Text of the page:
Tips for condo owners in wake of deadly Surfside, Florida collapse

PHILADELPHIA (WPVI) -- Days before the fatal building collapse in Surfside, Florida, unit owners were set to start making payments towards $15 million dollars in major repairs.

Those repairs were recommended nearly three years ago, bringing up many questions about building safety and the rights of residents.

July 1 was the first deadline for owners of the Champlain Towers South to start paying to fix their condo.

Repair bills started at $80,000 for a one-bedroom unit. Of course, before repairs could begin, the condo collapsed.

"It's a horrible tragedy, and the lesson that we're trying to learn right now is how to prevent it from happening in all of our homes and all of our buildings," said real estate lawyer Gary Krimstock of Fineman Krekstein & Harris.

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Authorities announced the recovery of two more bodies from the condo collapse site, including the 7-year-old daughter of a Miami firefighter.



The first line of defense lies with the association board, which is made up of volunteers. Krimstock says they are required to protect residents.

"Repairs when necessary, and replacements when necessary, particularly based upon expert information," he said. "In Philadelphia, for example, we have a facade inspection ordinance that was passed several years ago."
It requires an inspection and certification by a professional engineer every five years. If a repair is required, how to pay for it also falls on the board to figure out.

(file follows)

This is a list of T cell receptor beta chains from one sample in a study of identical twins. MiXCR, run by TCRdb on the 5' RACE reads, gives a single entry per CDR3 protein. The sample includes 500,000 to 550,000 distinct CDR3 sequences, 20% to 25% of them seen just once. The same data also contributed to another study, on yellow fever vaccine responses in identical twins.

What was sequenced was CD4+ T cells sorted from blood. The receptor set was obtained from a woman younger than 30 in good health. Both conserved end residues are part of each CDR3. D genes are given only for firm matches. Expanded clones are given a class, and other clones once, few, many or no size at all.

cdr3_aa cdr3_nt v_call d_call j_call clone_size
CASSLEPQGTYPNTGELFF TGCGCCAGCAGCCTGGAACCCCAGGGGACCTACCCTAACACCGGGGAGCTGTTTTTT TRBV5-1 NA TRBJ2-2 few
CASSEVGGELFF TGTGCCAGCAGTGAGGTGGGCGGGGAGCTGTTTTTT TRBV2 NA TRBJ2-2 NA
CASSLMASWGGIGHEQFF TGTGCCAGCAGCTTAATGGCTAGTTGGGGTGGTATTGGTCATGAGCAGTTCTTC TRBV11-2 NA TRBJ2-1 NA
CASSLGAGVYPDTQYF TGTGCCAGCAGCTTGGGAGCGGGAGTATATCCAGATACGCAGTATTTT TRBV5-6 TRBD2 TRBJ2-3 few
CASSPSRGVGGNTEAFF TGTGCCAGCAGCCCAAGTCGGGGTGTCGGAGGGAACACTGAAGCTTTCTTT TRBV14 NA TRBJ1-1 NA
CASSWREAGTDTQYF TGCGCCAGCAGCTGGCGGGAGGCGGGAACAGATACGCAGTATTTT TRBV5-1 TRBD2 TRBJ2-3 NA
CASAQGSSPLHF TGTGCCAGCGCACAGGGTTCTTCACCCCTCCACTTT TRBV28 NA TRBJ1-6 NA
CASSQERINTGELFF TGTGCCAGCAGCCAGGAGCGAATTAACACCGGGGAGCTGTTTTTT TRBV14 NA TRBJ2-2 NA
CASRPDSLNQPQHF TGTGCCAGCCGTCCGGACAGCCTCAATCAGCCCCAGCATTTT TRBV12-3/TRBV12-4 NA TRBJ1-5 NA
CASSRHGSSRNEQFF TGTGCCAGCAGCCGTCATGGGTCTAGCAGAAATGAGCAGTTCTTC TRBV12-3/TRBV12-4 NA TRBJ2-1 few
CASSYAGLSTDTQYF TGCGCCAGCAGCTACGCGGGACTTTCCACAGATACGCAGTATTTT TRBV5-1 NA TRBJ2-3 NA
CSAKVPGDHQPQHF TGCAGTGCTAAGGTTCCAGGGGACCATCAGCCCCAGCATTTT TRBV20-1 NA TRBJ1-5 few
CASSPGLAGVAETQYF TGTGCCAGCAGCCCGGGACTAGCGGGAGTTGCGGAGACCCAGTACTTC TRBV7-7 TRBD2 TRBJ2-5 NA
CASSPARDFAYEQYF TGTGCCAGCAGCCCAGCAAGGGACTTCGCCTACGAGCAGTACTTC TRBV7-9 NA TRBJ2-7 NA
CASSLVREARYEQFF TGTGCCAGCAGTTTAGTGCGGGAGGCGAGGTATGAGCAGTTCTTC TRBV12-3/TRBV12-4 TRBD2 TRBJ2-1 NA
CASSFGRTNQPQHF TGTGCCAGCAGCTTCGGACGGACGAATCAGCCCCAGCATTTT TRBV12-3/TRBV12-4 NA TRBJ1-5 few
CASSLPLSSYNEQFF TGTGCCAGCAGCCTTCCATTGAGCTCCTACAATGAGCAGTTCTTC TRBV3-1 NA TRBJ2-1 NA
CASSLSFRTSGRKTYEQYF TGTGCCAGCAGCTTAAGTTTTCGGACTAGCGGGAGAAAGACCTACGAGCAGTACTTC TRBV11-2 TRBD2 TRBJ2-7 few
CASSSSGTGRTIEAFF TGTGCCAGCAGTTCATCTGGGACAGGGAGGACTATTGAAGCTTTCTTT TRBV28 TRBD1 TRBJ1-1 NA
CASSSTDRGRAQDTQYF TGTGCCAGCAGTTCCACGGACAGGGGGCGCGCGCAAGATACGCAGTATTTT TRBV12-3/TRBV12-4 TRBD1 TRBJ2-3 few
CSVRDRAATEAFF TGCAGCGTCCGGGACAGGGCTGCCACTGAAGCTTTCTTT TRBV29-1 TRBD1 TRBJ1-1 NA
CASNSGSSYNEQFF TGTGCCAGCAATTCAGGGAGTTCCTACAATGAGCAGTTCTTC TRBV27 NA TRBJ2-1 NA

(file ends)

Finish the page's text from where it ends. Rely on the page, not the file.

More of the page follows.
"And it's similar in a way to any democratic government or organization," he said. "The unit owners have to fund the budget that's adopted by the board.

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Tom Van Essen, the fire commissioner in charge during the 9/11 attacks, shares his thoughts on the rescue efforts at the Florida condo collapse site.



Krimstock says it is imperative that condo owners exercise their rights and responsibilities.

"They should attend meetings, they should ask questions of their board, they should be prepared if reports have been issued," he said.

Both condo owners and board members should put aside emergency funds.

If you feel the board is not doing enough, you can ask for a special meeting to be called, board members to be removed, or go to court and seek an injunction to require the board to take certain actions.

If you believe a code violation isn't being addressed, let your city or township know. It can issue citations to press for the work to get done.
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